Economic recovery, balancing national budgets and controlling inflation are just some of the challenges facing Latin American countries in the coming year. After a less than dynamic 2015, it is hoped that 2016 will see a return to economic growth, though this is one objective which will not be easy to achieve.
There are many factors, both internal and external, that make it hard for the economy to perform well: heavy exchange rate depreciation; a potential fall in foreign investment after the Federal Reserve’s recent interest rate rise; the slump in commodity prices; the weakness of the Chinese economy; the spike in inflation and a loss of confidence, among others.
BBVA Research forecasts indicate that Gross Domestic Product (GDP) of the region will grow by only 0.3% in 2016, with the Pacific Alliance countries (Mexico, Chile, Colombia and Peru) performing best, with a joint increase of 2.4%, whilst the Mercosur continues to show negative numbers (-0.3%), affected in particular by the poor performance of Brazil.
Argentina: put the brake on inflation
With a change in government, Argentina’s big challenge is to steady foreign exchange markets. It took the first step along this road when it put an end to the dollar clamp and then removed export taxes on certain industrial and agricultural goods, which will enable Central Bank reserves to increase. However, it has another equally important test to come, which is slowing inflation and avoiding devaluation being translated into domestic price increases. It also has the major task of finding a solution to its debt problem stemming from the so-called “vulture funds”.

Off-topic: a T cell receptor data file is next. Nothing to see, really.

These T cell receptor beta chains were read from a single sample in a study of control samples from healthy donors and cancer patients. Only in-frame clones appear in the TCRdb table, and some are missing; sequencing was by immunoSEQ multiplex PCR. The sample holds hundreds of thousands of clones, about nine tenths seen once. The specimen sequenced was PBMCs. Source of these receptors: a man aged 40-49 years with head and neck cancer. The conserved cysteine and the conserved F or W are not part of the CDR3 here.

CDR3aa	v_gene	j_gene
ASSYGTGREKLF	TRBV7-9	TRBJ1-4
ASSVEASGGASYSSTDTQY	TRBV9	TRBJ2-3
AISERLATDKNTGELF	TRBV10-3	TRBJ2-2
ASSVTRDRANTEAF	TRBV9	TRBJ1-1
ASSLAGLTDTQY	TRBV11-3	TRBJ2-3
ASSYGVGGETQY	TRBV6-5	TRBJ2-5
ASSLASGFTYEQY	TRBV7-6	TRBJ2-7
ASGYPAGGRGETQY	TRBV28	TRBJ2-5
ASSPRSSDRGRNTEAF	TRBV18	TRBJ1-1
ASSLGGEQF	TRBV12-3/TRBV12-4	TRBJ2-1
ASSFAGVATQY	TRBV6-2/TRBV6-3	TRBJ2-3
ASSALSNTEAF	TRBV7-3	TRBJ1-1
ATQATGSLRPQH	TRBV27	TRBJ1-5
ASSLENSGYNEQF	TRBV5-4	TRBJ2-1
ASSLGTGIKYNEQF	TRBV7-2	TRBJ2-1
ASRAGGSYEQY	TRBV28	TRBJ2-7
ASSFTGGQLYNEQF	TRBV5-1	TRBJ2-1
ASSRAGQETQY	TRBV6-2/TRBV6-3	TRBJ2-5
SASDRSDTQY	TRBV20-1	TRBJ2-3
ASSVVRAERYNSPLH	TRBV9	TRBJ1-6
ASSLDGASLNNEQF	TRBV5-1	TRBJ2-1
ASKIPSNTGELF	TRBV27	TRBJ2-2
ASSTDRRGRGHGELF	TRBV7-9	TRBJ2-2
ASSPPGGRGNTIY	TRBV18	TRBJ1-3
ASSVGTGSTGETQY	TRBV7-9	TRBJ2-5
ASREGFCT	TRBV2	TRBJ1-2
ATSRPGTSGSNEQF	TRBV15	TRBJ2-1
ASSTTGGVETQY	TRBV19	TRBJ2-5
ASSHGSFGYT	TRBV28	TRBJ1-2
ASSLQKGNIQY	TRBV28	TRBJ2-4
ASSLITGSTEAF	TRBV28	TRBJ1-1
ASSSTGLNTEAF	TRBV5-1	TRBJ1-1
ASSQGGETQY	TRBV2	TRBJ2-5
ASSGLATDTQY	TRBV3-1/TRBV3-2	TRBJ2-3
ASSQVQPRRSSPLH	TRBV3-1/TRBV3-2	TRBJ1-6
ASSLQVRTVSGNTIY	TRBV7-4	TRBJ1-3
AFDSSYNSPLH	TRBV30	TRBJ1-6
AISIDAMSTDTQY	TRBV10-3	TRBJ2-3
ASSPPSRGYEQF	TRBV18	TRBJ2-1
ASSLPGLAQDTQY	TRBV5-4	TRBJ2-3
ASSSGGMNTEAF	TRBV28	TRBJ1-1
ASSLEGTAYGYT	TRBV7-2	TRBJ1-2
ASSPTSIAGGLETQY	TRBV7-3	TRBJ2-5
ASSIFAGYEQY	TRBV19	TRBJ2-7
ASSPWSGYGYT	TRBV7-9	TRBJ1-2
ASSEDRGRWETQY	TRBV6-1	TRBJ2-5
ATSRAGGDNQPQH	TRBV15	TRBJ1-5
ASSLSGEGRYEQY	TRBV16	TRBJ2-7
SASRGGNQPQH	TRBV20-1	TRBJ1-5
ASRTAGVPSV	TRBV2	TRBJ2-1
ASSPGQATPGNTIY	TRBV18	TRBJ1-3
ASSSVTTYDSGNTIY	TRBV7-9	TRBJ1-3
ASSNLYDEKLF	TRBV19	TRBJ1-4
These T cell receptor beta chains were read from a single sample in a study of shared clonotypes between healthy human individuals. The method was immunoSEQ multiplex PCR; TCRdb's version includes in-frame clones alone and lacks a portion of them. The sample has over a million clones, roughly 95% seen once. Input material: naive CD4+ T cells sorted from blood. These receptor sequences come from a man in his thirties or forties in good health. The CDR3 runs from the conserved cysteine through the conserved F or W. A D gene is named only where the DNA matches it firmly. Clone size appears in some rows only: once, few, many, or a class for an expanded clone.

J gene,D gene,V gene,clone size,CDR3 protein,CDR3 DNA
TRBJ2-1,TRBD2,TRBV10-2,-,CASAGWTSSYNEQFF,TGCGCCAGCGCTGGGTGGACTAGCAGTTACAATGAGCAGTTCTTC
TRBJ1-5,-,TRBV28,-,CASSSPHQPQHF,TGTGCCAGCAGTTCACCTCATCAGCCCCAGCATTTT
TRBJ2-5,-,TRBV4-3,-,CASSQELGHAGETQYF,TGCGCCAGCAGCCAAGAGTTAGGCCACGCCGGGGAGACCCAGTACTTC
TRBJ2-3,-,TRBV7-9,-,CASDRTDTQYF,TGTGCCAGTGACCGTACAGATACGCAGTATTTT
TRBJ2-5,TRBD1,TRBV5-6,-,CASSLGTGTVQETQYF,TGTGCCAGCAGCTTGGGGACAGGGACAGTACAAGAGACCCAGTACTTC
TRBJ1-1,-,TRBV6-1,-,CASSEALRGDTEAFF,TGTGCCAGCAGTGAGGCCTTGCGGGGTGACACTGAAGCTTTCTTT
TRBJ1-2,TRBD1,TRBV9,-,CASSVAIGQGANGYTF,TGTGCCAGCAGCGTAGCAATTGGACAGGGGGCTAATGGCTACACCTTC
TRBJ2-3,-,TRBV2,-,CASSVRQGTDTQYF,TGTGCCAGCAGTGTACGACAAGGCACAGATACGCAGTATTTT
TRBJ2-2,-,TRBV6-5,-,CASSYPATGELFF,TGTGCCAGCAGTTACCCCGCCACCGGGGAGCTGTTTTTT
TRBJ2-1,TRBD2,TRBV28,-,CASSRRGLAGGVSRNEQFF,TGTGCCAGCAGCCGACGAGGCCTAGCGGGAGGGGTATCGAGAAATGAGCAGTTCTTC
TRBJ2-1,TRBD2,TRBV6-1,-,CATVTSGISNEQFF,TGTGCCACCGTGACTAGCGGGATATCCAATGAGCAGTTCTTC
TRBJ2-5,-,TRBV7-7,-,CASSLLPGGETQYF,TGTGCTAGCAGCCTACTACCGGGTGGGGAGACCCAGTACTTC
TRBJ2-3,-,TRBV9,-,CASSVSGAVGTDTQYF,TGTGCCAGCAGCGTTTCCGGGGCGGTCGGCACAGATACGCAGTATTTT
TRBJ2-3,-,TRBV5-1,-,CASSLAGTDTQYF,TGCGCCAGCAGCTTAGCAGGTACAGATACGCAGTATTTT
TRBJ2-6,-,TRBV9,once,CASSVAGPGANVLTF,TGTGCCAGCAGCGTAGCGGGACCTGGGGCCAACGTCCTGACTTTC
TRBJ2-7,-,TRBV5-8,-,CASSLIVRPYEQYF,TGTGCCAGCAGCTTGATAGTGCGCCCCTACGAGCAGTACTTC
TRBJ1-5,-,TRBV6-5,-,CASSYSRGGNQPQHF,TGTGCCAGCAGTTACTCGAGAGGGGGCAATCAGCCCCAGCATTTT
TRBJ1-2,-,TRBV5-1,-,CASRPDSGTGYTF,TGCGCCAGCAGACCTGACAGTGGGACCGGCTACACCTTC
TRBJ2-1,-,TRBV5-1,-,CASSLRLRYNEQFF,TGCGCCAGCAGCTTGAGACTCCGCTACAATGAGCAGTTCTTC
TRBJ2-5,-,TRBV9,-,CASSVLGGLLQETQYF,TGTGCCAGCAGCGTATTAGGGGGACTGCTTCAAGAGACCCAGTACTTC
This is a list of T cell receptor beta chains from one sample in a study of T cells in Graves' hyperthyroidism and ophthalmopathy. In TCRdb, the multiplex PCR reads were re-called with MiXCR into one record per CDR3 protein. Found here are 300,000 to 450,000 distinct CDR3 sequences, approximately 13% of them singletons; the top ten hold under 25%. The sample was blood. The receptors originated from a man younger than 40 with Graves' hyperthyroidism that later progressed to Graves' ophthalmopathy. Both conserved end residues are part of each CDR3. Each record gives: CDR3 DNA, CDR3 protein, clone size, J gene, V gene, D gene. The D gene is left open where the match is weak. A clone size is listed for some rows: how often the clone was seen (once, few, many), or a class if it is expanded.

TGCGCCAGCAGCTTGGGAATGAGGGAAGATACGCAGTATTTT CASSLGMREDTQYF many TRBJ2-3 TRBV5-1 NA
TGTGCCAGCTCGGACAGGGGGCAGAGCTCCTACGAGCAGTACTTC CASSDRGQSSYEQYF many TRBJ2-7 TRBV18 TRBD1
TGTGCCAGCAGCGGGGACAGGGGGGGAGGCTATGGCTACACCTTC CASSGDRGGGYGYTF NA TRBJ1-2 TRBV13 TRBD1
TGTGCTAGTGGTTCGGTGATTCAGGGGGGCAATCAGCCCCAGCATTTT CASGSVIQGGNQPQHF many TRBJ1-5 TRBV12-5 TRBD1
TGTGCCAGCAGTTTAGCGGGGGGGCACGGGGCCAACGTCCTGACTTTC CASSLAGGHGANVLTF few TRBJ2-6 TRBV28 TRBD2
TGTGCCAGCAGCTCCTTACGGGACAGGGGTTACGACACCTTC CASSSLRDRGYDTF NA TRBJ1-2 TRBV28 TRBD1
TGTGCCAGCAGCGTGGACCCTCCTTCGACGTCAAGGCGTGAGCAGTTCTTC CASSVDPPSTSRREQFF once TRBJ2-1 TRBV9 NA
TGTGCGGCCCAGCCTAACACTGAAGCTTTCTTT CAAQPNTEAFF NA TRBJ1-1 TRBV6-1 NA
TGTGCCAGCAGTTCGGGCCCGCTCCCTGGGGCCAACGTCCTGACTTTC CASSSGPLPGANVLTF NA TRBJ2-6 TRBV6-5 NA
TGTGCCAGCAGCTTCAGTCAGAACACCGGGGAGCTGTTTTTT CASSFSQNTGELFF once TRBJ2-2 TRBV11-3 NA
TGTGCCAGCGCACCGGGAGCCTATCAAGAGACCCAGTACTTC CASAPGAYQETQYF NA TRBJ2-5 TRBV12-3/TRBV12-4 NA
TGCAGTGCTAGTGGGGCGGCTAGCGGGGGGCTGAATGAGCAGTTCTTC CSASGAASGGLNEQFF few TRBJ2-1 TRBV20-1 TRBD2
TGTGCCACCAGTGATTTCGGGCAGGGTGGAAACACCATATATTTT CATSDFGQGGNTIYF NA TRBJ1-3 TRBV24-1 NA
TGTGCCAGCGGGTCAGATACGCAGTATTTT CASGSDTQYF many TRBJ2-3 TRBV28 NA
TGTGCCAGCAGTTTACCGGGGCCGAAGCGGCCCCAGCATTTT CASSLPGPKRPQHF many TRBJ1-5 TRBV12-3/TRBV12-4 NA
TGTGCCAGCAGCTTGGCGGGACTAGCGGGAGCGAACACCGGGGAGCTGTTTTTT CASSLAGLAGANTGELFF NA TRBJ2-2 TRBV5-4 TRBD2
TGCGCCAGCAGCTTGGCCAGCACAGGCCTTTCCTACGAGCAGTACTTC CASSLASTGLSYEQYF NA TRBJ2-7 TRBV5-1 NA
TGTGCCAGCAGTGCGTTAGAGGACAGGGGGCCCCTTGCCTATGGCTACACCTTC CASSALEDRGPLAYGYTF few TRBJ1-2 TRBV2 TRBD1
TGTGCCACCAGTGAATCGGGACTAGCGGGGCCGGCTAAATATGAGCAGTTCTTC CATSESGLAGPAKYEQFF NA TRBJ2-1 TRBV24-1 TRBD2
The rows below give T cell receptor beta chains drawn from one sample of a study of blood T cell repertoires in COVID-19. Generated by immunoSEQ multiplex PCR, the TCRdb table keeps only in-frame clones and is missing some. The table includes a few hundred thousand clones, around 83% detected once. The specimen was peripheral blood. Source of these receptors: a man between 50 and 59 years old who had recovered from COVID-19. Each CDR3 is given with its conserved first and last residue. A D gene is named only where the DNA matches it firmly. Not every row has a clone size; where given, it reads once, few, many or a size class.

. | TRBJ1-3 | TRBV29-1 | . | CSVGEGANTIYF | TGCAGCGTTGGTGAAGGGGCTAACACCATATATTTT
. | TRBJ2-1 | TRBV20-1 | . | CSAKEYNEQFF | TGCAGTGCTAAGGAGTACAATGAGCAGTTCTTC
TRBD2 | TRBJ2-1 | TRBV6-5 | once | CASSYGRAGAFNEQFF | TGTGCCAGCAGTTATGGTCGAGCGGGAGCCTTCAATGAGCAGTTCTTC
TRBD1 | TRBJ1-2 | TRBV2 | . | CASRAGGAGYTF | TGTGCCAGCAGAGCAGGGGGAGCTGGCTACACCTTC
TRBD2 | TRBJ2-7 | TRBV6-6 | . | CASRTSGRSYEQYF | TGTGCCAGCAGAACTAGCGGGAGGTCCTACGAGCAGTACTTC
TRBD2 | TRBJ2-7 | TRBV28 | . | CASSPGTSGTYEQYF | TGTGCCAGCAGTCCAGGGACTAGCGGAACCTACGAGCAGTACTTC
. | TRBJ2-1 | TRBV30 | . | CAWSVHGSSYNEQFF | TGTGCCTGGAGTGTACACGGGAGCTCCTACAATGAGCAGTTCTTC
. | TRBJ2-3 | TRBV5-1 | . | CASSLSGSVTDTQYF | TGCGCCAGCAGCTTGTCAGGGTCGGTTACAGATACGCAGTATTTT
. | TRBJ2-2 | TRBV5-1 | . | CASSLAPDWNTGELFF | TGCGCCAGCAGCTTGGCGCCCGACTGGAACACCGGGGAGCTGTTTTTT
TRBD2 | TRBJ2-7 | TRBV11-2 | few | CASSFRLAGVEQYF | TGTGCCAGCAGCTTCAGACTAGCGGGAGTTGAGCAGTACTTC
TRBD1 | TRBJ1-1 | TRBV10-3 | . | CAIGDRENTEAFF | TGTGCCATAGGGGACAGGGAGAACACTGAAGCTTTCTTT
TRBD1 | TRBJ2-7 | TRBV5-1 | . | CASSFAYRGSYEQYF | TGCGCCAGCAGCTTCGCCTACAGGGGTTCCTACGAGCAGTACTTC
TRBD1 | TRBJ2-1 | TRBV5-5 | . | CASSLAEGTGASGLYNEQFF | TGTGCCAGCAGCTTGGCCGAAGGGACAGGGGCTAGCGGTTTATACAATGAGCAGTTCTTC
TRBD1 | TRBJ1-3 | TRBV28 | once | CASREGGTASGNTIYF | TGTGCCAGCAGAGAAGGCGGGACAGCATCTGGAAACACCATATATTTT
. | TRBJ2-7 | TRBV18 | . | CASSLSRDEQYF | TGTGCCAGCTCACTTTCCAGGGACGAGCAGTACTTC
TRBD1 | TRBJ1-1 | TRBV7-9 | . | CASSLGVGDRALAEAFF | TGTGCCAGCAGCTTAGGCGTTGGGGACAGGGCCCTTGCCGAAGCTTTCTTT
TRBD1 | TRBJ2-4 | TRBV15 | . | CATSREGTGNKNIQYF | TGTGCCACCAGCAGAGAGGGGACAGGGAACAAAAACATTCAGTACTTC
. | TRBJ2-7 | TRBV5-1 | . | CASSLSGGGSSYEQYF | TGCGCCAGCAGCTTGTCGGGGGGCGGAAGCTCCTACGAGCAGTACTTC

Mexico and Chile: awaiting reforms
Mexico and Chile face the challenge of pushing forward with the reforms proposed by their respective governments, which include energy, in the case of Enrique Peña Nieto; and tax, education, labor and constitutional reforms in that of Michelle Bachelet. These two countries are also charged with trying to balance their nations’ books within the complicated outlook presented by 2016, due to the drop in raw material prices, in particular oil in Mexico and copper in Chile.
Colombia and Peru: El Niño
Colombia and Peru will have the common challenge of mitigating the impact of the weather phenomenon ‘El Niño’ in the early part of the year, which will directly impact on food prices, with a consequent increase in inflation. They also face momentous political tests, such as the signing of the peace agreement in Colombia between the government of Juan Manuel Santos and the guerrilla group FARC (Revolutionary Armed Forces of Colombia) and its subsequent implementation; and the imminent change of government in Peru in July, after this April’s presidential and parliamentary elections.
Brazil: economic crisis
Brazil, the region’s biggest economy, starts 2016 with the formal loss of its investment grade rating. Its major challenge is to regain confidence and produce policies which will allow it to recover growth and stabilize its fiscal position, since its deficit as a percentage of GDP is around -8.0%, the highest in the entire region.
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